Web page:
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Do you think science and religion can co exist?

Discussion in 'Science' started by Vinaya, Jul 17, 2016.

  1. Vinaya Molecule

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    Do you think one can be a believer even if he is a man of science, or vice versa. Do you think one can believe in evolution theory and creation theory at the same time? Do you think religion and science can coexist?
     
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  2. jimbob Cat Moderator

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    Yes to all three of your questions. Evolution vs creationism is a little tough but with an open mind one can still hold to both.

    There have been many highly qualified clergy involved in good scientific research. Their religion never prevented them from acknowledging the truth as we best understand it at any given point in time.
     
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  3. Quality Checked Bird Moderator

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    One can be a believer and a scientist at the same time. One can not simultaneously believe in evolution and creationism at the same time, because they are mutually exclusive. I would doubt the sanity and/or credentials of an evolutionary biologist or geologist who believed in creationism, but I don't have a problem with mathematicians and chemists who might believe in creationism. (They would be wrong, but 3 is a prime number regardless, and helium is lighter than lead, despite one's beliefs.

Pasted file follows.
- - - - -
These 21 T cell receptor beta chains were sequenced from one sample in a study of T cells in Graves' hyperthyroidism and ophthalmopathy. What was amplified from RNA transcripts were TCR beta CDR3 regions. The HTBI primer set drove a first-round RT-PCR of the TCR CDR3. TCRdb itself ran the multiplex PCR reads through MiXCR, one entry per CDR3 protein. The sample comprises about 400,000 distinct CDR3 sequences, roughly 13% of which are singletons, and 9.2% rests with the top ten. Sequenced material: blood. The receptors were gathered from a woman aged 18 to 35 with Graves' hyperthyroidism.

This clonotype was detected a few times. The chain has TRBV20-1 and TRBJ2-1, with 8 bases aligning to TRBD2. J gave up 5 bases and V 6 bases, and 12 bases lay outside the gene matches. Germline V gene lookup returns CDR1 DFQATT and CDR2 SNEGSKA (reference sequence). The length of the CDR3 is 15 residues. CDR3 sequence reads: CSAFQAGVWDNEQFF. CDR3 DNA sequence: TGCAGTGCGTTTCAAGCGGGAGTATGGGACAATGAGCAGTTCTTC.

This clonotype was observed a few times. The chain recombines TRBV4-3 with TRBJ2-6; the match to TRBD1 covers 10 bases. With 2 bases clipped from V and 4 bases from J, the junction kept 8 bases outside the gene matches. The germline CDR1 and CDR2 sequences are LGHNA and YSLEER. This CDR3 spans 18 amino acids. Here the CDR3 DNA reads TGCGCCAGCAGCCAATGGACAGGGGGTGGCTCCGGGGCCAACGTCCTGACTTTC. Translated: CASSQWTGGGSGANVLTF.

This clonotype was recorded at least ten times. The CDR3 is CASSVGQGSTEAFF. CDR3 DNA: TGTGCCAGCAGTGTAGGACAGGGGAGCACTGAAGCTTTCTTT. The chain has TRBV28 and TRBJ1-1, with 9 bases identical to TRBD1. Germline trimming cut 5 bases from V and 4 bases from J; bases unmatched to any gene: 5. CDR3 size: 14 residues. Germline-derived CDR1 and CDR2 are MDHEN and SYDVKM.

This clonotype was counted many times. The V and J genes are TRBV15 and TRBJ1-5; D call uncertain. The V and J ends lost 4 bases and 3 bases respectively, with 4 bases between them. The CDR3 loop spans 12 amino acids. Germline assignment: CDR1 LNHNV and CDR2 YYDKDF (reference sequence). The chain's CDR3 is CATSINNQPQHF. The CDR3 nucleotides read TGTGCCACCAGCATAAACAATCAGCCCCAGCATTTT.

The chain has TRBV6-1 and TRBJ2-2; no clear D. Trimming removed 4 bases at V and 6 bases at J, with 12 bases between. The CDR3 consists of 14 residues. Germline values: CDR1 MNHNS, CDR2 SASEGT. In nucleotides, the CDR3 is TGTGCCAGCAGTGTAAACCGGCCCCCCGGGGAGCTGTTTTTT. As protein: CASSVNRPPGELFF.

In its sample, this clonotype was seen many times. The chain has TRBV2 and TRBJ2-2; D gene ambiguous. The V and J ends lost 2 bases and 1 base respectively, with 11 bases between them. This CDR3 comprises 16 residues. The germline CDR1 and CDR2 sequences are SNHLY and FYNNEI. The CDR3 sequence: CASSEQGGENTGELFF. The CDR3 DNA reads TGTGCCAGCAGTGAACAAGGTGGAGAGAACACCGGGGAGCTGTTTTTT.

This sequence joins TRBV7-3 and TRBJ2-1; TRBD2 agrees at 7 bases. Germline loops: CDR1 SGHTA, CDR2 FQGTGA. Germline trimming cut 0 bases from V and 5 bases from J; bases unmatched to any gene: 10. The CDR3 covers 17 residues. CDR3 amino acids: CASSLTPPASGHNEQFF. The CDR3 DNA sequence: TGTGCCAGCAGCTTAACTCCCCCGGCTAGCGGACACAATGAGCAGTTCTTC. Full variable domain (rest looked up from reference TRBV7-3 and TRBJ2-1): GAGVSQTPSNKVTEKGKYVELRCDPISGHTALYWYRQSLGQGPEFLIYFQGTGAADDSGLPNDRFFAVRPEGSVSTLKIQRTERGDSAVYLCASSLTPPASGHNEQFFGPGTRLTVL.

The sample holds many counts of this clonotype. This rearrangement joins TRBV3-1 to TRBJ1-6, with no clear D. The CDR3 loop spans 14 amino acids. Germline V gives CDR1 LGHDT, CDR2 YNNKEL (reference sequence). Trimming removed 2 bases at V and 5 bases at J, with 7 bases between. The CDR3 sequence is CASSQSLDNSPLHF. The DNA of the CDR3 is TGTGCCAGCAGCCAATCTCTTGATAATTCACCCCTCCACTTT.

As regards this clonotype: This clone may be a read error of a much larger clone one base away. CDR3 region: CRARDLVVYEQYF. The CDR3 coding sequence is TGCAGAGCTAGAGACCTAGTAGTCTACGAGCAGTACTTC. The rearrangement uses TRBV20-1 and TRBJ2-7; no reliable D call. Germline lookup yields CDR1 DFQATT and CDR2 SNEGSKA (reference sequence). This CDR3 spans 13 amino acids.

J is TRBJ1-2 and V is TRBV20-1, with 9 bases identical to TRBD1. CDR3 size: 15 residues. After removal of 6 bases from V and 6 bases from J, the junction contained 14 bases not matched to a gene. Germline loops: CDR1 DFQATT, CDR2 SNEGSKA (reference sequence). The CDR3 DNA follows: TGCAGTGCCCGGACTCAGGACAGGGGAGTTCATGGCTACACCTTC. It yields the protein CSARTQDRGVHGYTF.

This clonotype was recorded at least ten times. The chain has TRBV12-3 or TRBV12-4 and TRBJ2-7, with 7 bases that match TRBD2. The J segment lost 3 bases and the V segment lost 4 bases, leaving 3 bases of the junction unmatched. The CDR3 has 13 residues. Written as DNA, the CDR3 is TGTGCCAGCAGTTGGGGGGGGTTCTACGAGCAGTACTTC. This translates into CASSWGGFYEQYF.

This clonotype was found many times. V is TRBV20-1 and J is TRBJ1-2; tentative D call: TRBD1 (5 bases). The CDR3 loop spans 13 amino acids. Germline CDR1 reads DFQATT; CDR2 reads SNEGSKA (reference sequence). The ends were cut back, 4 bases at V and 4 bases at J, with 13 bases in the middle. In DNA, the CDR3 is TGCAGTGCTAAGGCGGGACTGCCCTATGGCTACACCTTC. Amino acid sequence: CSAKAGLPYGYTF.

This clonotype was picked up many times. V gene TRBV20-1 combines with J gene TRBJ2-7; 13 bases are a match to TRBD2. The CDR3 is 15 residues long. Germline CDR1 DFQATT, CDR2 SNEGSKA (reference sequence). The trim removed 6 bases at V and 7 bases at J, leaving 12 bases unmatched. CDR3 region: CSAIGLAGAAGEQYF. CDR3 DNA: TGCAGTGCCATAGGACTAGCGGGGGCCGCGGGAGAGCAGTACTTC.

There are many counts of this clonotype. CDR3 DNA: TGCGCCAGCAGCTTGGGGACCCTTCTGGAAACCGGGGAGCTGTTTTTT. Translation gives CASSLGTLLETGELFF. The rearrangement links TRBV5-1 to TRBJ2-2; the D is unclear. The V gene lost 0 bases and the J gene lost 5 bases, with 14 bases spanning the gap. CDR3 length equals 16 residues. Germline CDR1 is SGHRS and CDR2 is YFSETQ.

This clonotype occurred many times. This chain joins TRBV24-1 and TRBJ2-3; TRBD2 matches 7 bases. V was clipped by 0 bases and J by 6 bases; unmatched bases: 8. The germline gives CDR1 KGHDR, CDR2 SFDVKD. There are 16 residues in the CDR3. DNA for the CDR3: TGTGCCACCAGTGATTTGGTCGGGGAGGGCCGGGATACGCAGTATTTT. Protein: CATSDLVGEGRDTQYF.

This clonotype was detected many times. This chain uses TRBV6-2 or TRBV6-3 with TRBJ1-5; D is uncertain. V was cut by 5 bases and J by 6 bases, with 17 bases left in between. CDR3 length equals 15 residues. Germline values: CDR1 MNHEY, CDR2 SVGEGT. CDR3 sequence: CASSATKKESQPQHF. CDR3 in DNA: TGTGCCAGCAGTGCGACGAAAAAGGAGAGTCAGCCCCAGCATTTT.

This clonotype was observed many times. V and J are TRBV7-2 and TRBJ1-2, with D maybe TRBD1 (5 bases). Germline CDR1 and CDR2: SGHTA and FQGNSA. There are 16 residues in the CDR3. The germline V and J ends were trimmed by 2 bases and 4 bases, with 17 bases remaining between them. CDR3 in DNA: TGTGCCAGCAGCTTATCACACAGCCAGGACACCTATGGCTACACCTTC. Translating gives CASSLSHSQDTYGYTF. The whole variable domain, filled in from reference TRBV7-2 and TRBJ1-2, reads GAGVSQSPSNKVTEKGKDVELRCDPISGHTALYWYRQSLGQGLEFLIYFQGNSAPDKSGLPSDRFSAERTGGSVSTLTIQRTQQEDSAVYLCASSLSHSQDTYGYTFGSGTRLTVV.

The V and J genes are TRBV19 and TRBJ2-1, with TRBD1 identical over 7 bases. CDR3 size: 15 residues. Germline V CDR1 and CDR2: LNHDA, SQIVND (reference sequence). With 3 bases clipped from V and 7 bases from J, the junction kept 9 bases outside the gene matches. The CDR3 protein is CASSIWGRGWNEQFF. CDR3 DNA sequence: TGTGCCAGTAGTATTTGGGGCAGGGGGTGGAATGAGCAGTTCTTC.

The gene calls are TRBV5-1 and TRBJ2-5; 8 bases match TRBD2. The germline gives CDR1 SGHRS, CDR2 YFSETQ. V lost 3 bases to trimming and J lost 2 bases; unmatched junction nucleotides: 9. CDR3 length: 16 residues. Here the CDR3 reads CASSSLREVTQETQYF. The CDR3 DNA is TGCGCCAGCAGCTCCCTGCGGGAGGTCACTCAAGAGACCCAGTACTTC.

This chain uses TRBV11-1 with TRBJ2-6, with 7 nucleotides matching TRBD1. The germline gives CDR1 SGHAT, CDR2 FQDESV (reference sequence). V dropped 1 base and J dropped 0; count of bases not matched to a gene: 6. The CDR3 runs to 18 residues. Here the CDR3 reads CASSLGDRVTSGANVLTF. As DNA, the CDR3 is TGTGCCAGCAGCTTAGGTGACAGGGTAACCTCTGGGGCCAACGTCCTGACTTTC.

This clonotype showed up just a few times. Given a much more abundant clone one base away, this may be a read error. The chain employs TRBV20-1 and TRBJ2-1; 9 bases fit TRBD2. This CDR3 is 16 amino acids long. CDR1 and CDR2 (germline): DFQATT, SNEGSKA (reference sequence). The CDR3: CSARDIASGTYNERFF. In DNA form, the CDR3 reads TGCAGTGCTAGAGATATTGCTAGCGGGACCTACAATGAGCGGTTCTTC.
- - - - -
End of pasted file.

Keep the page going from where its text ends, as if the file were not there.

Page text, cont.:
As far as I am concerned, anyone can believe that God created the world, as long as they give God 13+ billion years to do it in.
     
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  4. jimbob Cat Moderator

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    Yep. You found a way to do it.
     
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  5. Jason76 Cat Moderator

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    It depends on which religion. :-? Some can, some cannot, and some can somewhat. Note when I say religion, I mostly also mean liberal and conservative branches of say Christianity.
     
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  6. jimbob Cat Moderator

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    Every religion has its creation myth. As long as it is understood that they are myths science can still lead to new knowledge.
     
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  7. KenBrace Bird Administrator

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    Sure, with an open mind you can believe anything. The key is to be simultaneously open-minded and skeptical.

    If one is to look at the situation objectively then I believe it is quite obvious that the writers of the Bible believed that man was created from clay 6,000 years ago. That is what happened according to the "inspired" writers of the Bible. They are wrong which makes the Bible wrong which means that the Bible is not divinely inspired which means that the religion of Christianity has no basis.

    Yes, I think it is fair to say that modern science debunks Christianity.
     
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  8. jimbob Cat Moderator

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    Yeah, I hear you Ken. I don't go quite as far. I just state that the Bible should not be considered a scientific document. The folks back then did not have the tools that today's scientists have. Even scientific knowledge is dynamic.

    But there are still some good life lessons in the Bible. It shouldn't be totally debunked. But it should be read with discrimination.
     
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  9. KenBrace Bird Administrator

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    Everything has at least something good in it. I'm sure even the Mein Kampf contained words of wisdom here and there. What is important is that modern science has debunked the core, scientific claims that Christianity is based on.